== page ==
avalanche safety

Surface Hoar

The days in Alpe d'Huez have been very warm recently, yet the nights have still been very cold. Cold calm nights create the perfect conditions for surface hoar to grow. Similar to how the windscreen of your car can be covered in frost by the morning, surface hoar is effectively the same thing, but forms as ice crystals growing on the snow. During a clear nights sky a tremendous amount of heat radiates away from the surface of he snow, making the snow surface much cooler than the surrounding air. The moisture in the air above then condenses on the snow creating these tall thin ice crystals. They have a very pretty appearance, glistening in the sun, and as you ski through them you can even hear a light jingling sound as you knock them over.



Despite their pretty appearance, if buried within the snowpack, surface hoar can present a real danger. Stacked up a bit like dominoes, the crystals can take a lot of weight from above, for instance they can hold up metres of subsequent snowfall. But, also like dominoes, when a force acts upon them from the side they will all fall down. In our case this could be a snowboarder making a turn in the snow above, and thus triggering an avalanche.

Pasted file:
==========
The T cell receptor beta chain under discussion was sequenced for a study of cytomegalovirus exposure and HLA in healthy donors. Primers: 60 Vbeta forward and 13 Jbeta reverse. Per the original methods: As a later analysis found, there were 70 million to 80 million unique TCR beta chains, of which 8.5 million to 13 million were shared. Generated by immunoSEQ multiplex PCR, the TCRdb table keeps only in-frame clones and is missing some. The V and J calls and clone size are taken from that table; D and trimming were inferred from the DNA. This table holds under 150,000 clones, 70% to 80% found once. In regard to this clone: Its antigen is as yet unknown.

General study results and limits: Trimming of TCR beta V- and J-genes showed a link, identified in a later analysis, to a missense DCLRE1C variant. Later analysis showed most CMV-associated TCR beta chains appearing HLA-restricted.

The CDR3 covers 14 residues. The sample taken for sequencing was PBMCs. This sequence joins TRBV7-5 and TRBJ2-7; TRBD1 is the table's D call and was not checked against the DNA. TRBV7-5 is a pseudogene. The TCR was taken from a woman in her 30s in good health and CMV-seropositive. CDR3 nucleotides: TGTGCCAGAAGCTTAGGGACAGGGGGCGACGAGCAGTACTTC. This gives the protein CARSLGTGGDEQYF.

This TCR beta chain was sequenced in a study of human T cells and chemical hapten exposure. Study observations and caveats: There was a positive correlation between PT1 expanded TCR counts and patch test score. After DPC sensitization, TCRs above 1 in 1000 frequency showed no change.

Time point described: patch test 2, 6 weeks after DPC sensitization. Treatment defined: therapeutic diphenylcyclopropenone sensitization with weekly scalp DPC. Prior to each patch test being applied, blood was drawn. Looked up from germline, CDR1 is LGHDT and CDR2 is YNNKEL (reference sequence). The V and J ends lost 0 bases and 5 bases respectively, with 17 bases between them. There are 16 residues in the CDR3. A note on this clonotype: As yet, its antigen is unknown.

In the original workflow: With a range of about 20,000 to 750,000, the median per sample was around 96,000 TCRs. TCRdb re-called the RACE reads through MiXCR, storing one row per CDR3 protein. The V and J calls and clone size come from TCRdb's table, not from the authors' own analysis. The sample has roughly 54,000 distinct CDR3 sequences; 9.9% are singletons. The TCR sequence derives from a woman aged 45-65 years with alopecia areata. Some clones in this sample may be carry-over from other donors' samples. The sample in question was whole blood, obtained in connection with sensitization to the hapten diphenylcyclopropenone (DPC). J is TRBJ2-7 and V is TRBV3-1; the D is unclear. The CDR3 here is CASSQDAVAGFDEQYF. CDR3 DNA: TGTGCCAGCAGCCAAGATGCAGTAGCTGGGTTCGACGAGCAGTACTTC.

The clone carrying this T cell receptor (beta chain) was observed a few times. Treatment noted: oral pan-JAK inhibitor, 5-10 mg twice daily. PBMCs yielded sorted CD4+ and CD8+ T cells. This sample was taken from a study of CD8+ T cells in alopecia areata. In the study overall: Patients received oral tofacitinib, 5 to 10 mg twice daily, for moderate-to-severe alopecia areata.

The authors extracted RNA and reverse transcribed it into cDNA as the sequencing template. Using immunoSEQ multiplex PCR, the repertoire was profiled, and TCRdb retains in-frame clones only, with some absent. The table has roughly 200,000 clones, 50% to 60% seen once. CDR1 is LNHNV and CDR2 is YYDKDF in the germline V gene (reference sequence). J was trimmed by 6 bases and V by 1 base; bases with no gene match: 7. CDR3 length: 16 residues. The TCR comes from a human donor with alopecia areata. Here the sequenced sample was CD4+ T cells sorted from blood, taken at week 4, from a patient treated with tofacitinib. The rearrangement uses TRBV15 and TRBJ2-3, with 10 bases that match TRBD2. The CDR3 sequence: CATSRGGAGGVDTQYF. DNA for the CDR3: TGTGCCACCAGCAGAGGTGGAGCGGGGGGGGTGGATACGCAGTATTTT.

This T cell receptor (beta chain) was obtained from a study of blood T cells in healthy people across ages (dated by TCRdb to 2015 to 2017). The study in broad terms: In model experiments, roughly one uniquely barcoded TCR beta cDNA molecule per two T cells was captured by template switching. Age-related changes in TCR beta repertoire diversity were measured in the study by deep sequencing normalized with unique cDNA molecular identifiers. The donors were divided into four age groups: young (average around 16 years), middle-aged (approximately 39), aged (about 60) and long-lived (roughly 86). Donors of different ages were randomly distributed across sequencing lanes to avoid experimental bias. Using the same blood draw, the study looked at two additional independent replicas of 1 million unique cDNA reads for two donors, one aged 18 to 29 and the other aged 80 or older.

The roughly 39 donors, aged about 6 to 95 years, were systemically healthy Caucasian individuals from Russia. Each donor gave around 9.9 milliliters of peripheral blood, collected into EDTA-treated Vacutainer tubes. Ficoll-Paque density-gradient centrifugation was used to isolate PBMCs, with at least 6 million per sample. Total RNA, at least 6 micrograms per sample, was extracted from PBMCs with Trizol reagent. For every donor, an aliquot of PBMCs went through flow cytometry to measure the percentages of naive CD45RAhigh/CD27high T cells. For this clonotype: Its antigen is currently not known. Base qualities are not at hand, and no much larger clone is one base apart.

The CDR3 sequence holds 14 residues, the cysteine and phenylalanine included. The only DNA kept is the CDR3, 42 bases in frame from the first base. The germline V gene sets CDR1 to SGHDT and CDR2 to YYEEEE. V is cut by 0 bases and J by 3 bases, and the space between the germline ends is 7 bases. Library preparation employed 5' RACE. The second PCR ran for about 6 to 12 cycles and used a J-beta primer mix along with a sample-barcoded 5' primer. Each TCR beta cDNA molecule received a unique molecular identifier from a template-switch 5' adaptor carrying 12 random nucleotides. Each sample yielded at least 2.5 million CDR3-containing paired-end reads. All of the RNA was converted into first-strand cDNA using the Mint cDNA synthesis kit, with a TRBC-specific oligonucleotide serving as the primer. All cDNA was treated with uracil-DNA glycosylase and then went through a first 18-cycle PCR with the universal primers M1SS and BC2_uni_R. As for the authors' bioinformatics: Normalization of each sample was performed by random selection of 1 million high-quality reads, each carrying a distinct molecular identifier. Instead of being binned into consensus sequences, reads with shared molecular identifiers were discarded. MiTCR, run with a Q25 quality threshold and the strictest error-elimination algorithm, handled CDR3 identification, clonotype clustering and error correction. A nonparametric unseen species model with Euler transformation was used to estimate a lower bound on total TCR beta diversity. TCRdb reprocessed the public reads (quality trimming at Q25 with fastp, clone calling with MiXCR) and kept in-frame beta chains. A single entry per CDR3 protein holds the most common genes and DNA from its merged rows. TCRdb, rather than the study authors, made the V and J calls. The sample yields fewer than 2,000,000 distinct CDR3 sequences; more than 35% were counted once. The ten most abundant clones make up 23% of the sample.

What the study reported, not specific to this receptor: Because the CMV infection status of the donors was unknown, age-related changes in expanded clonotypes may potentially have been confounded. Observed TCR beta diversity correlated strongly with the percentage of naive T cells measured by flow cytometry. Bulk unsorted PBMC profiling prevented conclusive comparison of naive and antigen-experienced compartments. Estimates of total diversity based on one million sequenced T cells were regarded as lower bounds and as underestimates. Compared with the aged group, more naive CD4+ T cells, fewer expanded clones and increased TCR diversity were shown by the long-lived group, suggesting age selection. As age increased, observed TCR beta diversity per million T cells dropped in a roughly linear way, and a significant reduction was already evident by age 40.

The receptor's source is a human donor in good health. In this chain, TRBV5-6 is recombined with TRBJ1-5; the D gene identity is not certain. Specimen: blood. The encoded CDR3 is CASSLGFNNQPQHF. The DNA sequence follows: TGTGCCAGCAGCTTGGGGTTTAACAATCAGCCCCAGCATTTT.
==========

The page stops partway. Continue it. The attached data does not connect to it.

Furthermore, once buried, surface hoar is very difficult to detect. Also, it tends to form in a hard to predict pattern across the mountain. Sometimes, it may only occur further up the mountain, where higher peaks rise above the clouds. Other times it may only occur in sheltered valleys, where the wind can't blow it over. This can lead to buried 'pockets' across the mountain, where surface hoar is present.

buried surface hoar.jpg

Thankfully, the high temperatures due today will likely melt most of the surface hoar, meaning that when the snow comes again in a few days, the ice crystals will be gone. However, it is worth remembering that on some north facing slopes, the suns impact won't be felt, and the surface hoar could remain a significant danger.